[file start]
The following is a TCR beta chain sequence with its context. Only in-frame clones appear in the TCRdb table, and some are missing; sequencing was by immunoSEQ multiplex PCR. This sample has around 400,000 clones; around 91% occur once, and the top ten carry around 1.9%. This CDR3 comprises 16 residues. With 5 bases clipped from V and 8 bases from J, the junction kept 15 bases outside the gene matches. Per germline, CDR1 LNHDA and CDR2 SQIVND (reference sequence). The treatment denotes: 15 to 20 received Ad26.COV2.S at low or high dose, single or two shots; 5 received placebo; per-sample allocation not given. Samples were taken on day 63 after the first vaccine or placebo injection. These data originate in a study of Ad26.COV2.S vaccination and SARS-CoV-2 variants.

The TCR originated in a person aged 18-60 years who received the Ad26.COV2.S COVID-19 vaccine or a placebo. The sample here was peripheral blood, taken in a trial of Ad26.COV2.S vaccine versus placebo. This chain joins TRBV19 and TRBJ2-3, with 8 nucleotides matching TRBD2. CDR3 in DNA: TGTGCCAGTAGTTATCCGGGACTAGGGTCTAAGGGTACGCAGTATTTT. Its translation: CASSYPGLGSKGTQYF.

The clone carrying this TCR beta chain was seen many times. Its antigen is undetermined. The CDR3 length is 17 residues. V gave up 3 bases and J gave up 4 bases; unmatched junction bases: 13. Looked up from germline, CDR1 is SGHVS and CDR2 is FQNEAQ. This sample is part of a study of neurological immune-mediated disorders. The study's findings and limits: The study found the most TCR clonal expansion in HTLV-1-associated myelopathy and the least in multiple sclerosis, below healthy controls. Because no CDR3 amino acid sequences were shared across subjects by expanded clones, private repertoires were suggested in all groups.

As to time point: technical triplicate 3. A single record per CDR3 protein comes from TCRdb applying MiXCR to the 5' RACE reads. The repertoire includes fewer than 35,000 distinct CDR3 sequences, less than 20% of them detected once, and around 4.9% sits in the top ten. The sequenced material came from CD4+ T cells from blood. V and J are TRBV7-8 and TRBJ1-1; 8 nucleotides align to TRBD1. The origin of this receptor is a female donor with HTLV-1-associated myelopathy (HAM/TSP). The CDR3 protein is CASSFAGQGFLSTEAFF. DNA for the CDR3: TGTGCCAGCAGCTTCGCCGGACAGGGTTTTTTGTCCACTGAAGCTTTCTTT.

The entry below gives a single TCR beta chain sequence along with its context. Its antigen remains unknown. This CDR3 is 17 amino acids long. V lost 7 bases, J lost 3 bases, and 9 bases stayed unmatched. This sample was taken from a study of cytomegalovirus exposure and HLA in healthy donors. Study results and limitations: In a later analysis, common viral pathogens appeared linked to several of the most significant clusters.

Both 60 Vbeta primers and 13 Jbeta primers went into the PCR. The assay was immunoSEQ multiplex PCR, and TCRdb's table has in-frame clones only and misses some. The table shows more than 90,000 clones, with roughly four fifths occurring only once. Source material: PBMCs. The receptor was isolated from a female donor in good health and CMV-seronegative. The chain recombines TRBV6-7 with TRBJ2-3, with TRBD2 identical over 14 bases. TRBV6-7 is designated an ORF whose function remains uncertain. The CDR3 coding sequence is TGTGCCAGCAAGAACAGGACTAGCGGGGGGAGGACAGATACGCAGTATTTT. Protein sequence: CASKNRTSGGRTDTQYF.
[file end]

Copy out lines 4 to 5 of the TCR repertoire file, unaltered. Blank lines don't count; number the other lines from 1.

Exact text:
As to time point: technical triplicate 3. A single record per CDR3 protein comes from TCRdb applying MiXCR to the 5' RACE reads. The repertoire includes fewer than 35,000 distinct CDR3 sequences, less than 20% of them detected once, and around 4.9% sits in the top ten. The sequenced material came from CD4+ T cells from blood. V and J are TRBV7-8 and TRBJ1-1; 8 nucleotides align to TRBD1. The origin of this receptor is a female donor with HTLV-1-associated myelopathy (HAM/TSP). The CDR3 protein is CASSFAGQGFLSTEAFF. DNA for the CDR3: TGTGCCAGCAGCTTCGCCGGACAGGGTTTTTTGTCCACTGAAGCTTTCTTT.

The entry below gives a single TCR beta chain sequence along with its context. Its antigen remains unknown. This CDR3 is 17 amino acids long. V lost 7 bases, J lost 3 bases, and 9 bases stayed unmatched. This sample was taken from a study of cytomegalovirus exposure and HLA in healthy donors. Study results and limitations: In a later analysis, common viral pathogens appeared linked to several of the most significant clusters.